Barney finally catches up with Gale at her hotel, and at first listen, never has the sweet music of love sounded so ominous. Barney hears the cries of vigorous lovemaking in the room, but they turn out to be coming from a parrot, Gale’s replacement for the bird Barney throttled when he found her in bed with another guy. This new feathered mimic is obviously repeating something it heard back when Mandell’s marriage was in limbo. But Barney can’t seem to put two and two together—unlike readers, who will be spinning theories on why these mismatched people became a pair in the first place.

As a society woman, Gale could have had her pick of eligible men—she’s the one with dough and class—yet she chose an addled and weary pug, a guy whose only virtue is his appeal as arm-candy. Barney’s no Gene Tunney, the close-but-no-cigar-intellectual heavyweight champ who married an heiress to the United States Steel fortune in 1928, so there must be something about her attraction to “a punk from the wrong side of the tracks made boudoir-presentable by limelight” than isn’t obvious. It only starts to make sense when the couple travel to Gale’s family’s estate to visit her socially prominent but cash-strapped father.

As adept as Keene is at scattering breadcrumbs for readers to follow, his expertise as the author of more than 50 novels and countless radio-drama scripts is belied by his sex scenes, which leave plenty to be desired. Behold this howler, which would more likely prompt Barney to call an exterminator, when he should instead be imploring the Greek god Eros for strength and stamina as Gale rips the clothes off his body: “…[H]er fingers felt like little white mice with hot feet racing across his chest.” And there’s no mistaking, even to an all-talk high school Casanova, just what is getting bigger when Barney observes Gale naked in the shower “with growing interest.” For sure, one wouldn’t read this book for edification or to prepare for a GMAT in English Literature; it’s value is that it offers a brief escape into imagined danger, and then a sense of relief as the story concludes. Keene had a genuine talent for compelling readers to turn pages.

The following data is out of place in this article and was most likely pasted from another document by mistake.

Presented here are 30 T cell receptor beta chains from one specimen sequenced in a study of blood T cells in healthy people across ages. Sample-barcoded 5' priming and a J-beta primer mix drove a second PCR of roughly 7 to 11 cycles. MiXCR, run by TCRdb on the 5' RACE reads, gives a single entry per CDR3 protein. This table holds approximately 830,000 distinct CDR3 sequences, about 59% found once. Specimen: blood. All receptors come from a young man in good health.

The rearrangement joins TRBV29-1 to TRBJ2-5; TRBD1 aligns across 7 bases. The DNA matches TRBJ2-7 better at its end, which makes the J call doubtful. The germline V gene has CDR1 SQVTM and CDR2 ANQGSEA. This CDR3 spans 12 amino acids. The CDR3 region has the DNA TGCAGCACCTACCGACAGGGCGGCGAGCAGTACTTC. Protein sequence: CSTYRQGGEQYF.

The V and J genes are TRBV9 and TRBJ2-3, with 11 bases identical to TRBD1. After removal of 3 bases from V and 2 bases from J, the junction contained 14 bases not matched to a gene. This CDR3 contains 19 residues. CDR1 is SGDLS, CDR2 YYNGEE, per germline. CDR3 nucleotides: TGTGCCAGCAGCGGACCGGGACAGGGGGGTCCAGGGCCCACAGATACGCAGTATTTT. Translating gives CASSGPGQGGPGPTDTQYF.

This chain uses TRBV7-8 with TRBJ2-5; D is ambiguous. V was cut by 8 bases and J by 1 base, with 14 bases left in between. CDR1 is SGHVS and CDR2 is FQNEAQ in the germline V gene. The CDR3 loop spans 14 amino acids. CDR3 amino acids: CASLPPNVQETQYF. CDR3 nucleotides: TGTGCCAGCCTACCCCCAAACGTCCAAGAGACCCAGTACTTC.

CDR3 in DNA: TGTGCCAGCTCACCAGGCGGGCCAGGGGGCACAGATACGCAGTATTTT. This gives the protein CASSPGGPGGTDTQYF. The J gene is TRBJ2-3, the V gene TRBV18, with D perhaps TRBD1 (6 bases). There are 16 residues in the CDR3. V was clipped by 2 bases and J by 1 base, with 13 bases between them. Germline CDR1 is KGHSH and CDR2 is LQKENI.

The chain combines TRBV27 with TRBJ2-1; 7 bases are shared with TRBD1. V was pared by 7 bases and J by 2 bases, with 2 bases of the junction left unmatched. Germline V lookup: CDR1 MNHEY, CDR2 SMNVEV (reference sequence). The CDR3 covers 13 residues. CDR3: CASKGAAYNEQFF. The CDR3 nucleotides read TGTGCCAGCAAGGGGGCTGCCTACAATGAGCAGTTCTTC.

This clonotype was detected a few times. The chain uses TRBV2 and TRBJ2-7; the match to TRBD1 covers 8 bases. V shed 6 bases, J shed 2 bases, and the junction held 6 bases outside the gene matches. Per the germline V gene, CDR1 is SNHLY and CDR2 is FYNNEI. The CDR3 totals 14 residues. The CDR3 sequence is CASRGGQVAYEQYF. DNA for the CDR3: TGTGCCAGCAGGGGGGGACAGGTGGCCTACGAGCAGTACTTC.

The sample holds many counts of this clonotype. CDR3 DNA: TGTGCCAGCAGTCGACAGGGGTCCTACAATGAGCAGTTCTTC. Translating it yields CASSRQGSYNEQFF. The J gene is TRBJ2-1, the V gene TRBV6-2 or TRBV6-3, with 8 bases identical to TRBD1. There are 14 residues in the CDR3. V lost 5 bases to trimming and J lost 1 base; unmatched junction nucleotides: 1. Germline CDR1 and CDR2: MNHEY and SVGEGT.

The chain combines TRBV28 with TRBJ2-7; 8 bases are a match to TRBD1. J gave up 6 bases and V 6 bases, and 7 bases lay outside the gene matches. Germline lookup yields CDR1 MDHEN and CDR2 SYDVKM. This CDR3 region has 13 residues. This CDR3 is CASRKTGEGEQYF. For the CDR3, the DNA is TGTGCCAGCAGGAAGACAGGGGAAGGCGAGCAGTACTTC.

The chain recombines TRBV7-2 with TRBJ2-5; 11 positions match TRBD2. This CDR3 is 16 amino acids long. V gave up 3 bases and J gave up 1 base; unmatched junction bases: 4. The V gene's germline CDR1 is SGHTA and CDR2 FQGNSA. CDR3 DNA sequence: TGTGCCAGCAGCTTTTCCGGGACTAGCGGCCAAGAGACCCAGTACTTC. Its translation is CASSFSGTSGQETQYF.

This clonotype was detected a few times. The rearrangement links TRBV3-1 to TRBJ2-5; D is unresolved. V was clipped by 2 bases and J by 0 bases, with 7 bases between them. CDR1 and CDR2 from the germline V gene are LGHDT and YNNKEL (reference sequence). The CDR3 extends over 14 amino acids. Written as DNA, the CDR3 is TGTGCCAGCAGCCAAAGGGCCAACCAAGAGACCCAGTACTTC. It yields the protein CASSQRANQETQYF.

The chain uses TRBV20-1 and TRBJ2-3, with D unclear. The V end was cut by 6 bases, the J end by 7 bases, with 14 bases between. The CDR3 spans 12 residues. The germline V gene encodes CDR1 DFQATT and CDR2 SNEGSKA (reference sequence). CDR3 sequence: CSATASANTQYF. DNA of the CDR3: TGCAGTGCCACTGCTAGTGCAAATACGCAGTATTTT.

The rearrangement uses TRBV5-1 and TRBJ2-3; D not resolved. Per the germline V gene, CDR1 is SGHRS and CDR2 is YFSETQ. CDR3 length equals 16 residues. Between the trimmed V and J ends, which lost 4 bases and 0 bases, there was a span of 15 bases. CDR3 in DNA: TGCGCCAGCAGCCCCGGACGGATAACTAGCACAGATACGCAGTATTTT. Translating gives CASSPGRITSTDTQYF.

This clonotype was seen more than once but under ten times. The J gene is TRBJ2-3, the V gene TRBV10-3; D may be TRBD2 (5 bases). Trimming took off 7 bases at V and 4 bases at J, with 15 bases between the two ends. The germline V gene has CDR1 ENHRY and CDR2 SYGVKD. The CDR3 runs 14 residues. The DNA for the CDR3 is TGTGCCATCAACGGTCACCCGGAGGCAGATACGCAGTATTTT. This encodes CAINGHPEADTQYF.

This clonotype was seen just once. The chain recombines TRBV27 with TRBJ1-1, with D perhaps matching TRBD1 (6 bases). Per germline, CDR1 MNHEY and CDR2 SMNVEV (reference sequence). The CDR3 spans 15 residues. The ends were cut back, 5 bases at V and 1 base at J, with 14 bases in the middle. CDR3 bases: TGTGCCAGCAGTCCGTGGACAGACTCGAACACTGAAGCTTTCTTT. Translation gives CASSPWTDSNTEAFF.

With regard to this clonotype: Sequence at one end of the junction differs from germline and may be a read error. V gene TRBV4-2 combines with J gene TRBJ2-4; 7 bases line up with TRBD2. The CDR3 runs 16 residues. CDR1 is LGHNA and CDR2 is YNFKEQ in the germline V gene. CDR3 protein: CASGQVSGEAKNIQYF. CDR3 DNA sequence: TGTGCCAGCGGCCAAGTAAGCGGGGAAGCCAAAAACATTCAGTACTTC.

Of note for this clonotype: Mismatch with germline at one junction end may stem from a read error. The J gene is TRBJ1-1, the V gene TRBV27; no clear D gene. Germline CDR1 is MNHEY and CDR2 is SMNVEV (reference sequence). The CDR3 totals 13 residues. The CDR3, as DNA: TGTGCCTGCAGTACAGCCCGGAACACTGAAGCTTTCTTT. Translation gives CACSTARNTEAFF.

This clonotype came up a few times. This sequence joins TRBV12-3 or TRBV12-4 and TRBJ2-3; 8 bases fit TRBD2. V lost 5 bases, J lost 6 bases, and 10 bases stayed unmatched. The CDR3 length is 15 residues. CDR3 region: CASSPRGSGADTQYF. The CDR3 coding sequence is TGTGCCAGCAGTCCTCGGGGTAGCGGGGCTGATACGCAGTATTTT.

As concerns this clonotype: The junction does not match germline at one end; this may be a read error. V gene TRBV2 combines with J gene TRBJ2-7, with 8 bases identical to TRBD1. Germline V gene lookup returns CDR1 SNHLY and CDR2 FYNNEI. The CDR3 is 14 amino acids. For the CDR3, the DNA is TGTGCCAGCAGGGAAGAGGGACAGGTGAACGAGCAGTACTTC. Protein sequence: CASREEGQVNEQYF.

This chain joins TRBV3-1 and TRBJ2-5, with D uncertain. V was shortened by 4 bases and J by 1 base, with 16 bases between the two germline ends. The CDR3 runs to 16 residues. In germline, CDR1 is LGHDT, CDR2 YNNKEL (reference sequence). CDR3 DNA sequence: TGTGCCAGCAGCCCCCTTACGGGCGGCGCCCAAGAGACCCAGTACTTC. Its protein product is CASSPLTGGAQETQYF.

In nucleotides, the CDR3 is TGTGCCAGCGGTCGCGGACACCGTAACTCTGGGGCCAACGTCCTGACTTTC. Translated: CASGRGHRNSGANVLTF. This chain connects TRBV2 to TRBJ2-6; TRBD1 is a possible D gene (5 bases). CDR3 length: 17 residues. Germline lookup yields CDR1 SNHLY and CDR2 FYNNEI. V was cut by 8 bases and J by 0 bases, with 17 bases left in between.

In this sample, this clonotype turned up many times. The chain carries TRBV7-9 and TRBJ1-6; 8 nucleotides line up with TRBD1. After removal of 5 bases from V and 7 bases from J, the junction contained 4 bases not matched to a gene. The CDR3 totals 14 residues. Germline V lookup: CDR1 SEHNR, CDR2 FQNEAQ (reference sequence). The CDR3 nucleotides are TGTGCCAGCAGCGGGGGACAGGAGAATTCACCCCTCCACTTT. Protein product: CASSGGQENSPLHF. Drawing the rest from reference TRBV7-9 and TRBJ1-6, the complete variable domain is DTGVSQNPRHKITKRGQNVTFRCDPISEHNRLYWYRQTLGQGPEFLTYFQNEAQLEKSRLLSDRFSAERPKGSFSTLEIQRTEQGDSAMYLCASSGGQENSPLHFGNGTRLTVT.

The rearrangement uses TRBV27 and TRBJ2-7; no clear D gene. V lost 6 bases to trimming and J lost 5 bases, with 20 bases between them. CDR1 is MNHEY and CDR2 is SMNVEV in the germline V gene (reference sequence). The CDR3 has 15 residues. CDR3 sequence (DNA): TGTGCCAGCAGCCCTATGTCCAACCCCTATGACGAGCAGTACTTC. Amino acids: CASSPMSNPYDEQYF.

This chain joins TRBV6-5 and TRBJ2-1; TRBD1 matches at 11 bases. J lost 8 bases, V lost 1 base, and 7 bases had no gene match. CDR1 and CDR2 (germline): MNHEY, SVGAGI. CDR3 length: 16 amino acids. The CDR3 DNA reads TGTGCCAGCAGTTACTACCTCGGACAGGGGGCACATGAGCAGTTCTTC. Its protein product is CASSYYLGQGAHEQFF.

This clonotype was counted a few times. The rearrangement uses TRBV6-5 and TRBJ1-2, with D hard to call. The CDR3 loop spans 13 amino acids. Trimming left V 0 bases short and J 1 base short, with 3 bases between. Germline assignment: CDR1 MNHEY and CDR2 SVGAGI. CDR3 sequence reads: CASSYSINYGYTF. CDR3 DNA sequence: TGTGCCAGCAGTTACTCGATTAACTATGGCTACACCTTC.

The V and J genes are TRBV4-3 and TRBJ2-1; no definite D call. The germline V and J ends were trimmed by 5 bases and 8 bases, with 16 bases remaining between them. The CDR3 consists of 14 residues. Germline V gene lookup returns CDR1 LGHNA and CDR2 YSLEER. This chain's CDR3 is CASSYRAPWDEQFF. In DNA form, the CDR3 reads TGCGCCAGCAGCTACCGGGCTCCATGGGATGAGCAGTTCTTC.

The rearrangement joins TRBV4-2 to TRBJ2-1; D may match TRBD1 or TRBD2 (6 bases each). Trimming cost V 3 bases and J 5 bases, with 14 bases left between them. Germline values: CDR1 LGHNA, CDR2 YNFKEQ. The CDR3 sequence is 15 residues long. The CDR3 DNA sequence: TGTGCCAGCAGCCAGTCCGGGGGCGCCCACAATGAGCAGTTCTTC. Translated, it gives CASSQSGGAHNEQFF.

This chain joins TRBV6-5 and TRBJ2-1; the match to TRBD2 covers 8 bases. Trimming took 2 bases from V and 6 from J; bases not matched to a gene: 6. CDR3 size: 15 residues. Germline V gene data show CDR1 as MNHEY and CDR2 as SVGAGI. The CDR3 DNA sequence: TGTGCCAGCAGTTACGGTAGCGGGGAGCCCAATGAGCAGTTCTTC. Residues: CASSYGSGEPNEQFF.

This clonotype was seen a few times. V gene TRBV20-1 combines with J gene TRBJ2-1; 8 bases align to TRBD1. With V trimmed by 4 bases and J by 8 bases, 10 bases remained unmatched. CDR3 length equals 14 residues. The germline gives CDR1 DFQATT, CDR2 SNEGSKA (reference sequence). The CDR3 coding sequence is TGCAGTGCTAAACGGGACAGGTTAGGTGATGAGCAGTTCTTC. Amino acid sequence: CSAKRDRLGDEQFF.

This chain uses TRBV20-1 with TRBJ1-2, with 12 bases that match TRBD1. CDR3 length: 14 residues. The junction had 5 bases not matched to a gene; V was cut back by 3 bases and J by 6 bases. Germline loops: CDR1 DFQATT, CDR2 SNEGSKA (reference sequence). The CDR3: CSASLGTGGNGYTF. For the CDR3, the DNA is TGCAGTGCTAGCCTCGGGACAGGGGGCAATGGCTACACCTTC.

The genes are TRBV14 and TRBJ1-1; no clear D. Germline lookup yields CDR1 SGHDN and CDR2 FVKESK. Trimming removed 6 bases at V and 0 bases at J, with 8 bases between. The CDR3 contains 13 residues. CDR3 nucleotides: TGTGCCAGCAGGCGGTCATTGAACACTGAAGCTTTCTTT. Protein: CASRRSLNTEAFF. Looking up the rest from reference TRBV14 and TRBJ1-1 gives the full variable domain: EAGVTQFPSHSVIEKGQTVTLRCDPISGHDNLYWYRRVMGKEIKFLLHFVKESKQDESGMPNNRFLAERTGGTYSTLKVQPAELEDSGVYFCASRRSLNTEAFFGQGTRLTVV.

How the crime/detective genre came to dominate the pulp-fiction market during the mid-20th century is a story for another time. It should be remembered, though, that Keene, like countless others—including the great Edgar Allan Poe, from whose agony and innovation all pulp-fiction writers sprang—wrote principally to make money, not art. He was among a legion of authors-for-hire who, at the fastest pace possible, created portable and captivating entertainment that could fit into the pocket of a commuter’s gray flannel suit. While the pulp-book trade is often deemed to be lowbrow in nature, such smirking snobbery fails to note that it was this genre, and others like it, that often provided an essential stop on a reader’s journey from Dick and Jane to, perhaps, Finnegan’s Wake. Helping readers to make take that step, that leap was an art in itself.

READ MORE:Nothing But Lip Service,” by J. Kingston Pierce
(Killer Covers).